Last month I wrote about how I was struggling to find and maintain a healthy balance when it came to diet and fitness. I didn’t want to be too serious about what I ate and how much exercise I did, but neither did I want to be casual about it.
Well, since then I’ve shaken things up a bit. And it all started with my discovery of OKRs.
OKR stands for Objectives and Key Results. To quote Wikipedia, its main goal is to define company and team “objectives” along with the measurable “key results” that define achievement of each objective.
I won’t go into a detailed explanation of it here. Suffice to say, I’m a sucker for stuff like this, especially when applied to my personal life. Nine times out of ten it’s overkill, though. In a business setting, sure, but the rest of the time? I’ve found it complicates, rather than motivates.
However, OKRs might be the exception.
Let me explain how I’m using them. At the moment I have three categories (the objectives); diet, physical and mental. Within each of those I have up to three key results. So, for instance, under the physical category, I have something like do thirty minutes of exercise. A diet result might involve eating my five-a-day of fruit.
If I eat my five portions that would give me an OKR score of 1.0 for the day. Four portions would be a 0.8 score. For each objective (diet, physical and mental) I then calculate an average score for each month.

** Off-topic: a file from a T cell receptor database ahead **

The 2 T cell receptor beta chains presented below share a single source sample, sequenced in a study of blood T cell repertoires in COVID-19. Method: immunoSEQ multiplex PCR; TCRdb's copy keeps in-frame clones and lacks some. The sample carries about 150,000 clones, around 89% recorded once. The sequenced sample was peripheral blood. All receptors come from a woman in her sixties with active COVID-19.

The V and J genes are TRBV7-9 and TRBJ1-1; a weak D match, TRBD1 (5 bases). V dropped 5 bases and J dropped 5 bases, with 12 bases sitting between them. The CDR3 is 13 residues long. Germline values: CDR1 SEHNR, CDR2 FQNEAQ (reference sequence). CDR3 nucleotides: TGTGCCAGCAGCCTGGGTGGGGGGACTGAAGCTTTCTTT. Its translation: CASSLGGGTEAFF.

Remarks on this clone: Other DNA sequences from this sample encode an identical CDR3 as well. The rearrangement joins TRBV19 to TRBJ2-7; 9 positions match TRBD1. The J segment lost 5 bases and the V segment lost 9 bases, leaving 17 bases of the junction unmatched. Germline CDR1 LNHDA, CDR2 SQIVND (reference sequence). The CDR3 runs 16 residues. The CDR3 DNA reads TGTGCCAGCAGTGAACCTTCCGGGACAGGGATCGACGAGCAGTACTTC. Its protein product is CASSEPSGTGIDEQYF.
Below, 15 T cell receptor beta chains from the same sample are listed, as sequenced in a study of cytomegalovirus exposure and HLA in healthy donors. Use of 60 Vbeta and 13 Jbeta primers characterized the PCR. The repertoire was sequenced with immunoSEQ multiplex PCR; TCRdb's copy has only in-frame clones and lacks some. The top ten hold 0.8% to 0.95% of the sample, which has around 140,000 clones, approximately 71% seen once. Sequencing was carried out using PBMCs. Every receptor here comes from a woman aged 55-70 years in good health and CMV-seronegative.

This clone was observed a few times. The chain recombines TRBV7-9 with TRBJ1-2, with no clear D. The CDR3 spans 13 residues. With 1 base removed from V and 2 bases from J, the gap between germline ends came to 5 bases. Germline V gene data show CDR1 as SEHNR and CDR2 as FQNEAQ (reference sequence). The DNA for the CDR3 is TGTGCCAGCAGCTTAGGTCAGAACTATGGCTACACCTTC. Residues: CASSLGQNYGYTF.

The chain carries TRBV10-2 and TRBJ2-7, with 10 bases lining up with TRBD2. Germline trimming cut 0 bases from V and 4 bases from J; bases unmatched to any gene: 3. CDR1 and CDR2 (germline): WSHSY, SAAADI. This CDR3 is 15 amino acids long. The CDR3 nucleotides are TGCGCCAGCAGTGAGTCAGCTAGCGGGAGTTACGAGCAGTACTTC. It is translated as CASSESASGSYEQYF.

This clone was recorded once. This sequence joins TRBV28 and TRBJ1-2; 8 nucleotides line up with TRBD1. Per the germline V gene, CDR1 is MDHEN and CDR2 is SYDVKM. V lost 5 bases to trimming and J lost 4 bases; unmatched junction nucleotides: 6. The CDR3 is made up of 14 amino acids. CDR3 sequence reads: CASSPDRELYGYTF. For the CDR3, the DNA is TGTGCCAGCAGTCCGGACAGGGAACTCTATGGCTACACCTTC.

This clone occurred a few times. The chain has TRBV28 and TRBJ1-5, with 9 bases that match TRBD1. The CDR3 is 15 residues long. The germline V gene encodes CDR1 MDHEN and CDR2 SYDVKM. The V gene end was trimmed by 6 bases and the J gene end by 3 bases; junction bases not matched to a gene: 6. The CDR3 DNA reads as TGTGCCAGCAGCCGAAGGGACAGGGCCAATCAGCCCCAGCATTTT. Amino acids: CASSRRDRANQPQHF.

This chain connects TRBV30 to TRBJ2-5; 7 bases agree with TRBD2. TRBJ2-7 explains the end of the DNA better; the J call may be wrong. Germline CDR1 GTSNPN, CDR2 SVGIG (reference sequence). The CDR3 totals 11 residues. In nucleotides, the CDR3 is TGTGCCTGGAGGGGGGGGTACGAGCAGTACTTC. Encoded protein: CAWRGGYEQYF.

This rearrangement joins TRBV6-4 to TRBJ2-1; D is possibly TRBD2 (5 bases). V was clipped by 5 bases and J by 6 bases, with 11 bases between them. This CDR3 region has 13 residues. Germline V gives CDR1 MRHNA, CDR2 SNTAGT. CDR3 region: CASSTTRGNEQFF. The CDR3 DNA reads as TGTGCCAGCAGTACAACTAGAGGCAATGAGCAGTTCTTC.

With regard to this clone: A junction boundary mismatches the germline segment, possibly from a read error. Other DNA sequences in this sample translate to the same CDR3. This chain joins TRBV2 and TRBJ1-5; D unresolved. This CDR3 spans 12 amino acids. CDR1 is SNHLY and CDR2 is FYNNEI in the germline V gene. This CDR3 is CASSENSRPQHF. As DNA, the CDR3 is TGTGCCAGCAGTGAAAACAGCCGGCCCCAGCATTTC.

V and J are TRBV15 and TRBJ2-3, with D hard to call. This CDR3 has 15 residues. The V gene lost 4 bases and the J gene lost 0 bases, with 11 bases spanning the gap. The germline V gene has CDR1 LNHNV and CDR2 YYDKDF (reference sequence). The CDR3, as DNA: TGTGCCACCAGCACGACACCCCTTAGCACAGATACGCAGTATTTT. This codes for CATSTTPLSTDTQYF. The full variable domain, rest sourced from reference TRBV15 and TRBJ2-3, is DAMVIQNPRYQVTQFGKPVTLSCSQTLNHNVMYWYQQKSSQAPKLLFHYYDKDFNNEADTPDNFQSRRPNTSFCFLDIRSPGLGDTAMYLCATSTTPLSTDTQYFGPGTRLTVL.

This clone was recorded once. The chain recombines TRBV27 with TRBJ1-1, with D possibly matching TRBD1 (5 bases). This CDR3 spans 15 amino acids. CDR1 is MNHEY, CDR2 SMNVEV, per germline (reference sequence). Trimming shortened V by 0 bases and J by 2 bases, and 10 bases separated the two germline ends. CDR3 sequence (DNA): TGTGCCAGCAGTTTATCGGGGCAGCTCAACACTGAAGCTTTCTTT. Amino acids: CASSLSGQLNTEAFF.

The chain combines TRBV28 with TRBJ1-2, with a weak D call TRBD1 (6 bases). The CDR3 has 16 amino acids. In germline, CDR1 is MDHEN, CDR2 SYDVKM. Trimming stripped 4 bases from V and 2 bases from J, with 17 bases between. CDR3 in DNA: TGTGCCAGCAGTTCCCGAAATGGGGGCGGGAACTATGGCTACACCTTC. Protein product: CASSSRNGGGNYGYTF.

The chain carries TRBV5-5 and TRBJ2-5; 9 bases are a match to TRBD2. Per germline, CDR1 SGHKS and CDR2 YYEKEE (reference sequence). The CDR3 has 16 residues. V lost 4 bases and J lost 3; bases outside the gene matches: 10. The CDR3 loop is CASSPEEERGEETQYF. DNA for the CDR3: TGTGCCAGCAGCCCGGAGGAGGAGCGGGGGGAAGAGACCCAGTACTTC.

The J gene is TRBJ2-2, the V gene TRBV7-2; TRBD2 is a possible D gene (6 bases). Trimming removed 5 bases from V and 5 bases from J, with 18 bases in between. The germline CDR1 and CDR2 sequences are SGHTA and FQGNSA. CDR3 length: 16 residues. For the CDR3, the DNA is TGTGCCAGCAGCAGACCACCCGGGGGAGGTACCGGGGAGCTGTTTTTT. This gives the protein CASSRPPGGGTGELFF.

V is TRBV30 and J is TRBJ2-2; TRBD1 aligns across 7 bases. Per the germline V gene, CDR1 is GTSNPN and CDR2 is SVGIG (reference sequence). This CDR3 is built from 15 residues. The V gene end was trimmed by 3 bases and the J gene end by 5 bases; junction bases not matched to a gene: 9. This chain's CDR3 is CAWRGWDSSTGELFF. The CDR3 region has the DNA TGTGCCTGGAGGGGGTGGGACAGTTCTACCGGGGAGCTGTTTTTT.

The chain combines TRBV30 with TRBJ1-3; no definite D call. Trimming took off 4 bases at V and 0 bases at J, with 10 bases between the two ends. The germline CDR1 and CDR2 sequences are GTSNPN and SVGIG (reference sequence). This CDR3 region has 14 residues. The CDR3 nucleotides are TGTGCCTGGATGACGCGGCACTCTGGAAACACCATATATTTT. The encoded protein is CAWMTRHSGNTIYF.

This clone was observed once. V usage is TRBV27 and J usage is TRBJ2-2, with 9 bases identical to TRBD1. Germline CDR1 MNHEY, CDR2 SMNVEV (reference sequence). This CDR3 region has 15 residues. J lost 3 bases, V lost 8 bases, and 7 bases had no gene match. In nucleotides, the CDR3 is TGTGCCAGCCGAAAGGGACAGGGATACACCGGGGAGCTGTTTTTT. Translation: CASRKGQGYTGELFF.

What actually makes this special for me? Well, it’s not an all or nothing system. I originally experimented with the Seinfeld method where each successful day is a link in a chain, and the motivation comes from not wanting to break that chain. But what happens if, say, I only have four portions of fruit?
With OKRs (or at least how I choose to implement them), five portions might be the goal, but four portions is a good effort and would still be reflected in my overall score. In nearly every other system I’ve tried it would have been classed as a failure, a break in the chain.
The other benefit is the score also acts as feedback on my performance. If I’m always getting near to a 1.0 that probably means my objectives are too easy. If the score is low it could mean it’s too demanding. I’ve experimented with a few exercise routines that simply weren’t measuring up for various reasons (they took too much time, required too much prep, etc.). The OKR score reflected this and allowed me to make adjustments.
At the moment I’m keeping this limited to health and fitness goals, but there is no reason why it can’t be extended to all sorts of other personal goals like my writing, if I needed to. What about you guys? Have you had any experience with OKRs?